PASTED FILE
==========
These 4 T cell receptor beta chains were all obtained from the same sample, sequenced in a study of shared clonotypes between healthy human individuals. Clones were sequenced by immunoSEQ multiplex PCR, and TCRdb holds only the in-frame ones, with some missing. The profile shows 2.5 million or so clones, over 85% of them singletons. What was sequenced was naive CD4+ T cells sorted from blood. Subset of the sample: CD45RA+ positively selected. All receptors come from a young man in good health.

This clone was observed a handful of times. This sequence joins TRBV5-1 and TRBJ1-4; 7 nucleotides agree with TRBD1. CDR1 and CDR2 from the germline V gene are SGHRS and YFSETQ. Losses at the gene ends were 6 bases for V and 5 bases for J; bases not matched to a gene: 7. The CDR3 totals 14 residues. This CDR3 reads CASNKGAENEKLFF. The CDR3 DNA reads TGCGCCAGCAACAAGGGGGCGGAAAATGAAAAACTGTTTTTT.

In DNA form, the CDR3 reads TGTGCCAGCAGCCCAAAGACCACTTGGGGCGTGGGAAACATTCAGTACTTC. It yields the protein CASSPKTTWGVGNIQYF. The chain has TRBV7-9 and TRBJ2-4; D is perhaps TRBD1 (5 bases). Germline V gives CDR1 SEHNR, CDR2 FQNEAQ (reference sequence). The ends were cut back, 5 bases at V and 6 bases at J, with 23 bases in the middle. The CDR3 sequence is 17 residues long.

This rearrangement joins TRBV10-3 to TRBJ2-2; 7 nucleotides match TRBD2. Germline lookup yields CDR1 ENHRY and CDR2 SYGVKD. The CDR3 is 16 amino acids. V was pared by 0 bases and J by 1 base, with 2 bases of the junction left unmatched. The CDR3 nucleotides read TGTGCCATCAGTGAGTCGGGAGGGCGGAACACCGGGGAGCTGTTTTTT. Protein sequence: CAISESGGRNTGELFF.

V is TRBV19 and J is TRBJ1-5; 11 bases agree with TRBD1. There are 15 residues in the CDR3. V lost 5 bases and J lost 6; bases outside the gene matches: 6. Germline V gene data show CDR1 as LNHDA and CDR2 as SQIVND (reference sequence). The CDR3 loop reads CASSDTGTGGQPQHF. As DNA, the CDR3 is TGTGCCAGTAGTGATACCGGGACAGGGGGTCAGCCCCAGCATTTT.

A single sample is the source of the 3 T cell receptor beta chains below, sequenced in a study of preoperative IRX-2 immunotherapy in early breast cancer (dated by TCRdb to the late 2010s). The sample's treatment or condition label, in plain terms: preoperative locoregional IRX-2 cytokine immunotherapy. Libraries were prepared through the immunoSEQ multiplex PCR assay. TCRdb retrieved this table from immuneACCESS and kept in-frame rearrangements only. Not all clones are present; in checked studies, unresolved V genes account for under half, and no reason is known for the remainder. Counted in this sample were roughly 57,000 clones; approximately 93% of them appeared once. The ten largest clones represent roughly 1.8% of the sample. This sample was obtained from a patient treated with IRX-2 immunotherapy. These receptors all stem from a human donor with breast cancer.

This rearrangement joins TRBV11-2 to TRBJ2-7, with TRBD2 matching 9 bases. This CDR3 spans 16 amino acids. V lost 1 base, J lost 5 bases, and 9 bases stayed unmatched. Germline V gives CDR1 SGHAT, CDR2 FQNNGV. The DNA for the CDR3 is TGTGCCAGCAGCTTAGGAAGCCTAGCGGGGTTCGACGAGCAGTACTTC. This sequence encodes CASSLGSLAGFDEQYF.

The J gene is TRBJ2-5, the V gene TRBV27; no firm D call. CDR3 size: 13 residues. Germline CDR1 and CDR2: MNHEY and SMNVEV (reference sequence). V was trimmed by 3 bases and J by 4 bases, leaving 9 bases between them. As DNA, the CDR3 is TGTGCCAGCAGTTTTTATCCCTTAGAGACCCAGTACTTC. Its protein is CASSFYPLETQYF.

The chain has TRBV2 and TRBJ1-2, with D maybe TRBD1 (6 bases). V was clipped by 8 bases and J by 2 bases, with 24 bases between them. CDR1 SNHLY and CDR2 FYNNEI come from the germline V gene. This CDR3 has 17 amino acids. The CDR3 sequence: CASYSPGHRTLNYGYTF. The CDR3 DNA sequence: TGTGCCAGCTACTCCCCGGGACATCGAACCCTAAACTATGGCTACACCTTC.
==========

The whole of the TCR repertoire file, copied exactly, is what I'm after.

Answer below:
These 4 T cell receptor beta chains were all obtained from the same sample, sequenced in a study of shared clonotypes between healthy human individuals. Clones were sequenced by immunoSEQ multiplex PCR, and TCRdb holds only the in-frame ones, with some missing. The profile shows 2.5 million or so clones, over 85% of them singletons. What was sequenced was naive CD4+ T cells sorted from blood. Subset of the sample: CD45RA+ positively selected. All receptors come from a young man in good health.

This clone was observed a handful of times. This sequence joins TRBV5-1 and TRBJ1-4; 7 nucleotides agree with TRBD1. CDR1 and CDR2 from the germline V gene are SGHRS and YFSETQ. Losses at the gene ends were 6 bases for V and 5 bases for J; bases not matched to a gene: 7. The CDR3 totals 14 residues. This CDR3 reads CASNKGAENEKLFF. The CDR3 DNA reads TGCGCCAGCAACAAGGGGGCGGAAAATGAAAAACTGTTTTTT.

In DNA form, the CDR3 reads TGTGCCAGCAGCCCAAAGACCACTTGGGGCGTGGGAAACATTCAGTACTTC. It yields the protein CASSPKTTWGVGNIQYF. The chain has TRBV7-9 and TRBJ2-4; D is perhaps TRBD1 (5 bases). Germline V gives CDR1 SEHNR, CDR2 FQNEAQ (reference sequence). The ends were cut back, 5 bases at V and 6 bases at J, with 23 bases in the middle. The CDR3 sequence is 17 residues long.

This rearrangement joins TRBV10-3 to TRBJ2-2; 7 nucleotides match TRBD2. Germline lookup yields CDR1 ENHRY and CDR2 SYGVKD. The CDR3 is 16 amino acids. V was pared by 0 bases and J by 1 base, with 2 bases of the junction left unmatched. The CDR3 nucleotides read TGTGCCATCAGTGAGTCGGGAGGGCGGAACACCGGGGAGCTGTTTTTT. Protein sequence: CAISESGGRNTGELFF.

V is TRBV19 and J is TRBJ1-5; 11 bases agree with TRBD1. There are 15 residues in the CDR3. V lost 5 bases and J lost 6; bases outside the gene matches: 6. Germline V gene data show CDR1 as LNHDA and CDR2 as SQIVND (reference sequence). The CDR3 loop reads CASSDTGTGGQPQHF. As DNA, the CDR3 is TGTGCCAGTAGTGATACCGGGACAGGGGGTCAGCCCCAGCATTTT.

A single sample is the source of the 3 T cell receptor beta chains below, sequenced in a study of preoperative IRX-2 immunotherapy in early breast cancer (dated by TCRdb to the late 2010s). The sample's treatment or condition label, in plain terms: preoperative locoregional IRX-2 cytokine immunotherapy. Libraries were prepared through the immunoSEQ multiplex PCR assay. TCRdb retrieved this table from immuneACCESS and kept in-frame rearrangements only. Not all clones are present; in checked studies, unresolved V genes account for under half, and no reason is known for the remainder. Counted in this sample were roughly 57,000 clones; approximately 93% of them appeared once. The ten largest clones represent roughly 1.8% of the sample. This sample was obtained from a patient treated with IRX-2 immunotherapy. These receptors all stem from a human donor with breast cancer.

This rearrangement joins TRBV11-2 to TRBJ2-7, with TRBD2 matching 9 bases. This CDR3 spans 16 amino acids. V lost 1 base, J lost 5 bases, and 9 bases stayed unmatched. Germline V gives CDR1 SGHAT, CDR2 FQNNGV. The DNA for the CDR3 is TGTGCCAGCAGCTTAGGAAGCCTAGCGGGGTTCGACGAGCAGTACTTC. This sequence encodes CASSLGSLAGFDEQYF.

The J gene is TRBJ2-5, the V gene TRBV27; no firm D call. CDR3 size: 13 residues. Germline CDR1 and CDR2: MNHEY and SMNVEV (reference sequence). V was trimmed by 3 bases and J by 4 bases, leaving 9 bases between them. As DNA, the CDR3 is TGTGCCAGCAGTTTTTATCCCTTAGAGACCCAGTACTTC. Its protein is CASSFYPLETQYF.

The chain has TRBV2 and TRBJ1-2, with D maybe TRBD1 (6 bases). V was clipped by 8 bases and J by 2 bases, with 24 bases between them. CDR1 SNHLY and CDR2 FYNNEI come from the germline V gene. This CDR3 has 17 amino acids. The CDR3 sequence: CASYSPGHRTLNYGYTF. The CDR3 DNA sequence: TGTGCCAGCTACTCCCCGGGACATCGAACCCTAAACTATGGCTACACCTTC.